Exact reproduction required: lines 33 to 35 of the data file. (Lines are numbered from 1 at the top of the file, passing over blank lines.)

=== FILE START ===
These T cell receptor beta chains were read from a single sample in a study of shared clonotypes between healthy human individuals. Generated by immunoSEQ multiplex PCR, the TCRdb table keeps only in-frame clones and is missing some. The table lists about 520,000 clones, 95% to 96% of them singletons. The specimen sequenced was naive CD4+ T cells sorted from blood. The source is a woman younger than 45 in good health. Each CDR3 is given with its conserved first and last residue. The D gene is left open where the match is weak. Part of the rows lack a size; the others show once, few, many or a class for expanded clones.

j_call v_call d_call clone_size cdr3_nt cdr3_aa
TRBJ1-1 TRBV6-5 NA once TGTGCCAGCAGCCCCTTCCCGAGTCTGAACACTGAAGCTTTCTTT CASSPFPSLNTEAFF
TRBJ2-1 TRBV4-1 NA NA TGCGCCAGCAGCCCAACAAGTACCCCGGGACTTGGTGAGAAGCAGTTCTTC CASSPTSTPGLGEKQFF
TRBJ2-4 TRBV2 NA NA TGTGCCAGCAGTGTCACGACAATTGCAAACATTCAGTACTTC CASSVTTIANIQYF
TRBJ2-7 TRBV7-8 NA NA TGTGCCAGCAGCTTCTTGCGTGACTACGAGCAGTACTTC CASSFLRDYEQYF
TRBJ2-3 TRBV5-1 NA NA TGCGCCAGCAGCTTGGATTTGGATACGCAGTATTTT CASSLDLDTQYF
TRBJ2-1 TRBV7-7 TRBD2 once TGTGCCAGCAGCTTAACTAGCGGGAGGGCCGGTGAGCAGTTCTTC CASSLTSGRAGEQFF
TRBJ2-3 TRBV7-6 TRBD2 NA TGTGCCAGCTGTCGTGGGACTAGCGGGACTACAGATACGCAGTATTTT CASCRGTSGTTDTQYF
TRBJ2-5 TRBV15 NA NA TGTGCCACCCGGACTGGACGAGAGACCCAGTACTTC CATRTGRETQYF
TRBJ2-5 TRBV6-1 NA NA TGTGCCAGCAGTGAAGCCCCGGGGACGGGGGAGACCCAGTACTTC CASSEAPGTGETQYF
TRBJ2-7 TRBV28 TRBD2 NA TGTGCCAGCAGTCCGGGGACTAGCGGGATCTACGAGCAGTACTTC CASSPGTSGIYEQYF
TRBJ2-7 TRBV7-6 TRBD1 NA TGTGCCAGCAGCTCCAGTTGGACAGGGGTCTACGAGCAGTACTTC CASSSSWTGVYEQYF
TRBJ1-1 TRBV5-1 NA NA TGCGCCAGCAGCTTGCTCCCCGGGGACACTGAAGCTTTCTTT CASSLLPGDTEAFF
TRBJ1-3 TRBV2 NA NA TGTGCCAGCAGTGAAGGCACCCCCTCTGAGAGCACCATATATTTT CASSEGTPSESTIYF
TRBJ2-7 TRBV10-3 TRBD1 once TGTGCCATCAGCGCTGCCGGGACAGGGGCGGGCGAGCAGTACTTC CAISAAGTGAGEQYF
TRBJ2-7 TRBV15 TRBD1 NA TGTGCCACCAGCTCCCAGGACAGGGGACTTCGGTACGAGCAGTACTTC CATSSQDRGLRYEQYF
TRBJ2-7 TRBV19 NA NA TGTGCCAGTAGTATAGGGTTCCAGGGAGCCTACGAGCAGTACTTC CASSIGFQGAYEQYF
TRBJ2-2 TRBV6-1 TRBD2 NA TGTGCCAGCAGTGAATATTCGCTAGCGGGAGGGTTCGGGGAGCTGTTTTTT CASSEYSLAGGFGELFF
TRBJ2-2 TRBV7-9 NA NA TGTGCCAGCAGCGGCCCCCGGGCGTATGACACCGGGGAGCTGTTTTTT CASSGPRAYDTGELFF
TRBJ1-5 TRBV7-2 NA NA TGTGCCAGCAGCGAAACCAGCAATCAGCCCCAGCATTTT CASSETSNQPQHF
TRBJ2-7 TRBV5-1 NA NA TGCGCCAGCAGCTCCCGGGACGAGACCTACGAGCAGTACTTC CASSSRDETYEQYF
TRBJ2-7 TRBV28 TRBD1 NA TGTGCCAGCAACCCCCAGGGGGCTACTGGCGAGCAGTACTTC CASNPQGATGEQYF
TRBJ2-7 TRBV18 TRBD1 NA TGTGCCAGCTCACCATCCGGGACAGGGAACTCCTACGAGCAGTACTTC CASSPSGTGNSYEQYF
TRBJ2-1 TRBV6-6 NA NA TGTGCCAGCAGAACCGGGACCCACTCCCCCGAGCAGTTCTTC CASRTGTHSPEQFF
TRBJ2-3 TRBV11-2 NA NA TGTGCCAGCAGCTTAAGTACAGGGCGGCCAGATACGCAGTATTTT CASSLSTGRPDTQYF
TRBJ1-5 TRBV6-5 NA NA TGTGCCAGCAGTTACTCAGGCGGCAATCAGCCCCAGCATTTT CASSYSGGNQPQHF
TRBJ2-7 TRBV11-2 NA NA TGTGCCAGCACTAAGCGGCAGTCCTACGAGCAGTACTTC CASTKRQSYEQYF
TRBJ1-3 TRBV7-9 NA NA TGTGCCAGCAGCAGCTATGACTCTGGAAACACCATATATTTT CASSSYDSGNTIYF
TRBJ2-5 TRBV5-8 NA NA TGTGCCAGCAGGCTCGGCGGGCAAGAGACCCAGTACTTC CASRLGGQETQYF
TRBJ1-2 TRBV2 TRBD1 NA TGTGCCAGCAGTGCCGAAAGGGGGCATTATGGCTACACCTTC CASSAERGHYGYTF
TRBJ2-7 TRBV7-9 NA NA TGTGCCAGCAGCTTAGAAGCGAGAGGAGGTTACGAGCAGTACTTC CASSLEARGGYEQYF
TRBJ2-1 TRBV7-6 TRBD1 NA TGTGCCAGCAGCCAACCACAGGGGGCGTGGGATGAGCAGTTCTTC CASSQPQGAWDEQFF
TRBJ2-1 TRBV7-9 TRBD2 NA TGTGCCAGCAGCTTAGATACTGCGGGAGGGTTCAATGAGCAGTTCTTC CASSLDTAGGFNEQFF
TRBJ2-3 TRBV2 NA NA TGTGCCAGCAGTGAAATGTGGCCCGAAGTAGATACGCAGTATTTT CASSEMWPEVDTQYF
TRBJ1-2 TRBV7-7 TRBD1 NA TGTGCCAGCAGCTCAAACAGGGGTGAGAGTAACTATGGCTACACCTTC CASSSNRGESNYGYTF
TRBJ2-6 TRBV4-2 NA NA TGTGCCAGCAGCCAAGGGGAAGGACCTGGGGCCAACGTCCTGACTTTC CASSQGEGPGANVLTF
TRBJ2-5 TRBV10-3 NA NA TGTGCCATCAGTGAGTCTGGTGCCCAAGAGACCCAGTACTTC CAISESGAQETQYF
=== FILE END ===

TRBJ2-1 TRBV7-6 TRBD1 NA TGTGCCAGCAGCCAACCACAGGGGGCGTGGGATGAGCAGTTCTTC CASSQPQGAWDEQFF
TRBJ2-1 TRBV7-9 TRBD2 NA TGTGCCAGCAGCTTAGATACTGCGGGAGGGTTCAATGAGCAGTTCTTC CASSLDTAGGFNEQFF
TRBJ2-3 TRBV2 NA NA TGTGCCAGCAGTGAAATGTGGCCCGAAGTAGATACGCAGTATTTT CASSEMWPEVDTQYF